China’s scientific community is celebrating a new Chinese record after unmanned submersible ‘Haidou-1’ reached a depth of 10,907 meters in the Mariana Trench, which is located over 2,200 kilometers east of the Philippines in the Pacific Ocean.
Challenger Deep in the Mariana Trench is believed to be the deepest point on the world’s seabed, and the Chinese expedition team has said that Haidou-1 passed below the 10,000-meter mark four times at Challenger Deep.
Members of the expedition team were from the Shenyang Institute of Automation and the Chinese Academy of Sciences, according to state-run media. The team departed from China on their grand undersea adventure on April 23 and returned to Northeast China’s Liaoning province on June 8.
During the deep-sea dive, scientists tested “high-precision depth detection, machine hand operation, acoustic detection and positioning, and high-definition video transmission,” according to Xinhua. Haidou-1 also collected samples and snapped some high-def photos of little-explored Challenger Deep.
While China’s recent expedition utilized an unmanned submersible, humans have visited the deepest spot in the ocean before – including on Monday of this week, when Kathy Sullivan, America’s first female spacewalker, and American adventurer Victor Vescovo descended to the bottom of Challenger Deep.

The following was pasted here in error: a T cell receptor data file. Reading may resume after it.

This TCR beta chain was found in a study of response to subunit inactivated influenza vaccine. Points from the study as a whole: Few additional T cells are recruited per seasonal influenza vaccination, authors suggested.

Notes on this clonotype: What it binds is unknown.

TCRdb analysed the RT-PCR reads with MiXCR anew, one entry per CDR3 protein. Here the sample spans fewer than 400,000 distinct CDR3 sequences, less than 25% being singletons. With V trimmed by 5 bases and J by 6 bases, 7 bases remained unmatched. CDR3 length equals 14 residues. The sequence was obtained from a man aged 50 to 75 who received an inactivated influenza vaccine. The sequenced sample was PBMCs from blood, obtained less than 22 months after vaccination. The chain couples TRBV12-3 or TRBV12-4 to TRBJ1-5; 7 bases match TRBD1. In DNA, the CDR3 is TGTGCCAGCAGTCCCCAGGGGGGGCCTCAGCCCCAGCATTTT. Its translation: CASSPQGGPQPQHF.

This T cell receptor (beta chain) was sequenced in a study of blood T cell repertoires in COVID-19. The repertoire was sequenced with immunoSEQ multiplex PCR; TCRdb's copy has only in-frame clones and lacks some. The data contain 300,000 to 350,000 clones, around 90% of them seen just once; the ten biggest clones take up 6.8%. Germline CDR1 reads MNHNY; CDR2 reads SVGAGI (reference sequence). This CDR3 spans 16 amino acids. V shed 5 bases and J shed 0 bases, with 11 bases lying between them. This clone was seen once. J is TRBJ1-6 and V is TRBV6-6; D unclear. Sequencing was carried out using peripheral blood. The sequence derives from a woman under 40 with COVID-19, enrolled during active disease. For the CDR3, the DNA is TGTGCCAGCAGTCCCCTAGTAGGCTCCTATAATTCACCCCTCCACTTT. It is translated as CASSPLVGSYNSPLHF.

American adventurer Victor Vescovo. Image via Wikimedia
Sullivan reportedly called the International Space Station from the deepest point in the Mariana Trench. The mission saw her become the eighth person and first woman to reach the deepest known spot in the ocean, according to NBC.
In May of last year, Vescovo set the depth record at Challenger Deep, descending nearly 11 kilometers below the surface of the Pacific Ocean.
Celebrated director James Cameron, of Titanic and Avatar fame, completed a solo dive to Challenger Deep in 2012, which was profiled in the documentary Deepsea Challenge 3D.
The first people to reach the bottom of the Mariana Trench were American Don Walsh and Swiss Jacques Piccard in 1960.
[Cover image via Pixabay]